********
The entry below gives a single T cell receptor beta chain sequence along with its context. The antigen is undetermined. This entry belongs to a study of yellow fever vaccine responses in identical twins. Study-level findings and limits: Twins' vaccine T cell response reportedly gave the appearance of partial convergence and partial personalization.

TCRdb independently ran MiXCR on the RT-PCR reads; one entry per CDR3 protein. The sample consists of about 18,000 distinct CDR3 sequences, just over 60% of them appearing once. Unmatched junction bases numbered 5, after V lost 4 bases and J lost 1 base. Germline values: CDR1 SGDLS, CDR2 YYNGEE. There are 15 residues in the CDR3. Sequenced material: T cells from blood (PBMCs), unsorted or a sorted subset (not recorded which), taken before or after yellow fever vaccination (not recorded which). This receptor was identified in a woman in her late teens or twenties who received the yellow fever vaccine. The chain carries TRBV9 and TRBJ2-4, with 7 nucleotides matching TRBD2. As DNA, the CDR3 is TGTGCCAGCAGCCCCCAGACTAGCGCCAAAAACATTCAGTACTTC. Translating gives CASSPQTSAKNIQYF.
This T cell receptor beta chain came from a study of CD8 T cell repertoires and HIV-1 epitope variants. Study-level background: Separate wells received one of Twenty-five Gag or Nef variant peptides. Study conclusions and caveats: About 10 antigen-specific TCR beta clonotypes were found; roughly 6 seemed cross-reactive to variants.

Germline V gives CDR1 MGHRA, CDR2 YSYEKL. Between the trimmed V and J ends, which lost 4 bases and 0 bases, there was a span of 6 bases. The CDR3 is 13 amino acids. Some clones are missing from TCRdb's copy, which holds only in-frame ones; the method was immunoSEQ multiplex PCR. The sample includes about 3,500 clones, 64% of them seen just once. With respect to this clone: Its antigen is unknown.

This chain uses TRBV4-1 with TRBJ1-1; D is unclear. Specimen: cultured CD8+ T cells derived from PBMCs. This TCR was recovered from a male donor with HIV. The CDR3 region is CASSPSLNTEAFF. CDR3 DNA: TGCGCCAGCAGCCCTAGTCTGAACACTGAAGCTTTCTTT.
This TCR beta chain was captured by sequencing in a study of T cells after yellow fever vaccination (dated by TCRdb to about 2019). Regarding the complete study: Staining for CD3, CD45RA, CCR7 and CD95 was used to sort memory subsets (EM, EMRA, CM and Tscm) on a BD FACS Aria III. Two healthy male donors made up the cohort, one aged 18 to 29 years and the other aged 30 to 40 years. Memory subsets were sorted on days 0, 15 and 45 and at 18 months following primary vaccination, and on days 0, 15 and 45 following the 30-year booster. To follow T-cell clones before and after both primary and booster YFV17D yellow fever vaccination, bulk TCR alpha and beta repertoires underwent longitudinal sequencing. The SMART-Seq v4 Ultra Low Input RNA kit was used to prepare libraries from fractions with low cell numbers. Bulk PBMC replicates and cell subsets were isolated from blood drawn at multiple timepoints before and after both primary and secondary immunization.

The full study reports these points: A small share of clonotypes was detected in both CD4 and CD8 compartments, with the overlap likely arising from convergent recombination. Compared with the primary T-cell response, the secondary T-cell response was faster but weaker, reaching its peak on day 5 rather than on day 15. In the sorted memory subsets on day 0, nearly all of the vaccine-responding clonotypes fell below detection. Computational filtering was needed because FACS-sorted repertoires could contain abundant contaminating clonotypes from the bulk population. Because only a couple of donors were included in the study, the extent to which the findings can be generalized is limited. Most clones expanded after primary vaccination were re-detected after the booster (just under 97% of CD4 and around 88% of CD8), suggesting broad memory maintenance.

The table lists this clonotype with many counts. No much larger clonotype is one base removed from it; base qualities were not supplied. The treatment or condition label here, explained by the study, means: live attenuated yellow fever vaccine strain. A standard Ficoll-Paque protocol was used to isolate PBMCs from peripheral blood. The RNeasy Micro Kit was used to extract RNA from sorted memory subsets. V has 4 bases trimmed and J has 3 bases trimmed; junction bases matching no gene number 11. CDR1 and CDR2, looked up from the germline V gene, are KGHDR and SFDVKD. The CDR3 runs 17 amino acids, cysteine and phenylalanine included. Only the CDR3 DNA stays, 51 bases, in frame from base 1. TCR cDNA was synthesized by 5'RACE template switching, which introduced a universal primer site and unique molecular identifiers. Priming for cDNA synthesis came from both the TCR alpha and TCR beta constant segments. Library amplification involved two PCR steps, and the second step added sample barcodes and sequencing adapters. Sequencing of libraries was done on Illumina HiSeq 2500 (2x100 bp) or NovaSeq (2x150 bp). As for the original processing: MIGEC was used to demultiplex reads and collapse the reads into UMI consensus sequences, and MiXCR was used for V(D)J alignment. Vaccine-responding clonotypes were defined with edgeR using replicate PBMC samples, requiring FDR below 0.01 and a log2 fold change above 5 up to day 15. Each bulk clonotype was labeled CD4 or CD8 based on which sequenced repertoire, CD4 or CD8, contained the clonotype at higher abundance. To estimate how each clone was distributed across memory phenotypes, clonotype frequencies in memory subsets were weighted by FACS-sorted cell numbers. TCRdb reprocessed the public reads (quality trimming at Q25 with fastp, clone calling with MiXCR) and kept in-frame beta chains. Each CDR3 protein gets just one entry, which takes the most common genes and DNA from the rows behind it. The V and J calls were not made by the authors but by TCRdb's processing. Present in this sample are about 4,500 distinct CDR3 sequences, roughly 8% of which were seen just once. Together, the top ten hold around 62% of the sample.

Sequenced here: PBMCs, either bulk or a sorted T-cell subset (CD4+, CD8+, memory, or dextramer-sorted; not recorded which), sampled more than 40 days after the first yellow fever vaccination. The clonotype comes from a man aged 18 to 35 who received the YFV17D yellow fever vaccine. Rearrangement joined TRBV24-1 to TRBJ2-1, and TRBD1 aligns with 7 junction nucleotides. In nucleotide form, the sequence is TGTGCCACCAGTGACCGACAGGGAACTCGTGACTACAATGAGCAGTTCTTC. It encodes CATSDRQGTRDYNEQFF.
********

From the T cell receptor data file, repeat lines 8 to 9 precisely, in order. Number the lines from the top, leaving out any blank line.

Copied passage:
The table lists this clonotype with many counts. No much larger clonotype is one base removed from it; base qualities were not supplied. The treatment or condition label here, explained by the study, means: live attenuated yellow fever vaccine strain. A standard Ficoll-Paque protocol was used to isolate PBMCs from peripheral blood. The RNeasy Micro Kit was used to extract RNA from sorted memory subsets. V has 4 bases trimmed and J has 3 bases trimmed; junction bases matching no gene number 11. CDR1 and CDR2, looked up from the germline V gene, are KGHDR and SFDVKD. The CDR3 runs 17 amino acids, cysteine and phenylalanine included. Only the CDR3 DNA stays, 51 bases, in frame from base 1. TCR cDNA was synthesized by 5'RACE template switching, which introduced a universal primer site and unique molecular identifiers. Priming for cDNA synthesis came from both the TCR alpha and TCR beta constant segments. Library amplification involved two PCR steps, and the second step added sample barcodes and sequencing adapters. Sequencing of libraries was done on Illumina HiSeq 2500 (2x100 bp) or NovaSeq (2x150 bp). As for the original processing: MIGEC was used to demultiplex reads and collapse the reads into UMI consensus sequences, and MiXCR was used for V(D)J alignment. Vaccine-responding clonotypes were defined with edgeR using replicate PBMC samples, requiring FDR below 0.01 and a log2 fold change above 5 up to day 15. Each bulk clonotype was labeled CD4 or CD8 based on which sequenced repertoire, CD4 or CD8, contained the clonotype at higher abundance. To estimate how each clone was distributed across memory phenotypes, clonotype frequencies in memory subsets were weighted by FACS-sorted cell numbers. TCRdb reprocessed the public reads (quality trimming at Q25 with fastp, clone calling with MiXCR) and kept in-frame beta chains. Each CDR3 protein gets just one entry, which takes the most common genes and DNA from the rows behind it. The V and J calls were not made by the authors but by TCRdb's processing. Present in this sample are about 4,500 distinct CDR3 sequences, roughly 8% of which were seen just once. Together, the top ten hold around 62% of the sample.

Sequenced here: PBMCs, either bulk or a sorted T-cell subset (CD4+, CD8+, memory, or dextramer-sorted; not recorded which), sampled more than 40 days after the first yellow fever vaccination. The clonotype comes from a man aged 18 to 35 who received the YFV17D yellow fever vaccine. Rearrangement joined TRBV24-1 to TRBJ2-1, and TRBD1 aligns with 7 junction nucleotides. In nucleotide form, the sequence is TGTGCCACCAGTGACCGACAGGGAACTCGTGACTACAATGAGCAGTTCTTC. It encodes CATSDRQGTRDYNEQFF.